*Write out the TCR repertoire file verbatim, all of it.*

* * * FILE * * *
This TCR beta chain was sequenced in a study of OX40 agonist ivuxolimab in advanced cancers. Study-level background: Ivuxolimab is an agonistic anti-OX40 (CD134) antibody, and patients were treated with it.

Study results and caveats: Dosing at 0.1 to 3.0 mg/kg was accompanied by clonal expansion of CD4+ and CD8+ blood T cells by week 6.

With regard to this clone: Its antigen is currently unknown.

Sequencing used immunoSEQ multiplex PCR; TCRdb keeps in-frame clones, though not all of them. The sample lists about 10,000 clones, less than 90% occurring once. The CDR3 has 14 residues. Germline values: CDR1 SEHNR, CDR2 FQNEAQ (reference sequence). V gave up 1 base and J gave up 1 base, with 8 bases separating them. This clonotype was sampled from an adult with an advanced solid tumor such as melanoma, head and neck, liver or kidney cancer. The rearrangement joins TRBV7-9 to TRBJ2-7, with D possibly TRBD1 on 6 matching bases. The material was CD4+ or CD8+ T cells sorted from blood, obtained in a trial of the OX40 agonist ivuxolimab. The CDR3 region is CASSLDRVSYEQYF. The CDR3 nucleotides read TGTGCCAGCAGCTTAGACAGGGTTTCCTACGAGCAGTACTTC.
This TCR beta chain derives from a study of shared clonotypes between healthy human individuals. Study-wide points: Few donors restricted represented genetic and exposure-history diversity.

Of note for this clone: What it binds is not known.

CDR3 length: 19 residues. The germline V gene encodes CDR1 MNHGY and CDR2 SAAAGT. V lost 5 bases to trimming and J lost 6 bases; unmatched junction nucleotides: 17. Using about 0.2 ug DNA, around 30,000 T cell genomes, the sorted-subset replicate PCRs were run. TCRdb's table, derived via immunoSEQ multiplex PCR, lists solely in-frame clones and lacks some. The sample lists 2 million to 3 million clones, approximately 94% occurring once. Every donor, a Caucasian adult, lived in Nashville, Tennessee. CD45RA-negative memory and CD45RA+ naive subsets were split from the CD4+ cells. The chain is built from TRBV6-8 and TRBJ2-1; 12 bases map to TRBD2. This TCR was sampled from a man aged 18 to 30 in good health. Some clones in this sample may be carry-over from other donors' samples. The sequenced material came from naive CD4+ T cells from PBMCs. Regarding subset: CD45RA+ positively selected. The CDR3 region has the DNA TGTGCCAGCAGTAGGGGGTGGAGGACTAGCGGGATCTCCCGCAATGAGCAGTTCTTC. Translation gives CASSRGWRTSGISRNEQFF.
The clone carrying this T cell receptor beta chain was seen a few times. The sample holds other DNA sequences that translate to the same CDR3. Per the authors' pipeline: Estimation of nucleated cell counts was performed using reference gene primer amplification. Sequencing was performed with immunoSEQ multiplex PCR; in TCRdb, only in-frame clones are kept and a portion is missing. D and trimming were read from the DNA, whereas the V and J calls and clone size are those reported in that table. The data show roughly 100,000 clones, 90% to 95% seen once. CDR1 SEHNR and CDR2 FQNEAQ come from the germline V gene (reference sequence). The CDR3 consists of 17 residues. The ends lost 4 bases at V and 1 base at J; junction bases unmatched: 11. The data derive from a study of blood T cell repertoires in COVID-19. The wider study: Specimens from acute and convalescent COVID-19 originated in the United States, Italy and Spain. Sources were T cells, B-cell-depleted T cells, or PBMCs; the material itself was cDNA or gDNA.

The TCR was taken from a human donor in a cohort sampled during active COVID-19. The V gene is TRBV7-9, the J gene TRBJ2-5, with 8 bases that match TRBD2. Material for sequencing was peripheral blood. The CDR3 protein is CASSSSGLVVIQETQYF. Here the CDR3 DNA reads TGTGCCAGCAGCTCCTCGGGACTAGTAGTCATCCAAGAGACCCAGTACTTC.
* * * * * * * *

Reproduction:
This TCR beta chain was sequenced in a study of OX40 agonist ivuxolimab in advanced cancers. Study-level background: Ivuxolimab is an agonistic anti-OX40 (CD134) antibody, and patients were treated with it.

Study results and caveats: Dosing at 0.1 to 3.0 mg/kg was accompanied by clonal expansion of CD4+ and CD8+ blood T cells by week 6.

With regard to this clone: Its antigen is currently unknown.

Sequencing used immunoSEQ multiplex PCR; TCRdb keeps in-frame clones, though not all of them. The sample lists about 10,000 clones, less than 90% occurring once. The CDR3 has 14 residues. Germline values: CDR1 SEHNR, CDR2 FQNEAQ (reference sequence). V gave up 1 base and J gave up 1 base, with 8 bases separating them. This clonotype was sampled from an adult with an advanced solid tumor such as melanoma, head and neck, liver or kidney cancer. The rearrangement joins TRBV7-9 to TRBJ2-7, with D possibly TRBD1 on 6 matching bases. The material was CD4+ or CD8+ T cells sorted from blood, obtained in a trial of the OX40 agonist ivuxolimab. The CDR3 region is CASSLDRVSYEQYF. The CDR3 nucleotides read TGTGCCAGCAGCTTAGACAGGGTTTCCTACGAGCAGTACTTC.
This TCR beta chain derives from a study of shared clonotypes between healthy human individuals. Study-wide points: Few donors restricted represented genetic and exposure-history diversity.

Of note for this clone: What it binds is not known.

CDR3 length: 19 residues. The germline V gene encodes CDR1 MNHGY and CDR2 SAAAGT. V lost 5 bases to trimming and J lost 6 bases; unmatched junction nucleotides: 17. Using about 0.2 ug DNA, around 30,000 T cell genomes, the sorted-subset replicate PCRs were run. TCRdb's table, derived via immunoSEQ multiplex PCR, lists solely in-frame clones and lacks some. The sample lists 2 million to 3 million clones, approximately 94% occurring once. Every donor, a Caucasian adult, lived in Nashville, Tennessee. CD45RA-negative memory and CD45RA+ naive subsets were split from the CD4+ cells. The chain is built from TRBV6-8 and TRBJ2-1; 12 bases map to TRBD2. This TCR was sampled from a man aged 18 to 30 in good health. Some clones in this sample may be carry-over from other donors' samples. The sequenced material came from naive CD4+ T cells from PBMCs. Regarding subset: CD45RA+ positively selected. The CDR3 region has the DNA TGTGCCAGCAGTAGGGGGTGGAGGACTAGCGGGATCTCCCGCAATGAGCAGTTCTTC. Translation gives CASSRGWRTSGISRNEQFF.
The clone carrying this T cell receptor beta chain was seen a few times. The sample holds other DNA sequences that translate to the same CDR3. Per the authors' pipeline: Estimation of nucleated cell counts was performed using reference gene primer amplification. Sequencing was performed with immunoSEQ multiplex PCR; in TCRdb, only in-frame clones are kept and a portion is missing. D and trimming were read from the DNA, whereas the V and J calls and clone size are those reported in that table. The data show roughly 100,000 clones, 90% to 95% seen once. CDR1 SEHNR and CDR2 FQNEAQ come from the germline V gene (reference sequence). The CDR3 consists of 17 residues. The ends lost 4 bases at V and 1 base at J; junction bases unmatched: 11. The data derive from a study of blood T cell repertoires in COVID-19. The wider study: Specimens from acute and convalescent COVID-19 originated in the United States, Italy and Spain. Sources were T cells, B-cell-depleted T cells, or PBMCs; the material itself was cDNA or gDNA.

The TCR was taken from a human donor in a cohort sampled during active COVID-19. The V gene is TRBV7-9, the J gene TRBJ2-5, with 8 bases that match TRBD2. Material for sequencing was peripheral blood. The CDR3 protein is CASSSSGLVVIQETQYF. Here the CDR3 DNA reads TGTGCCAGCAGCTCCTCGGGACTAGTAGTCATCCAAGAGACCCAGTACTTC.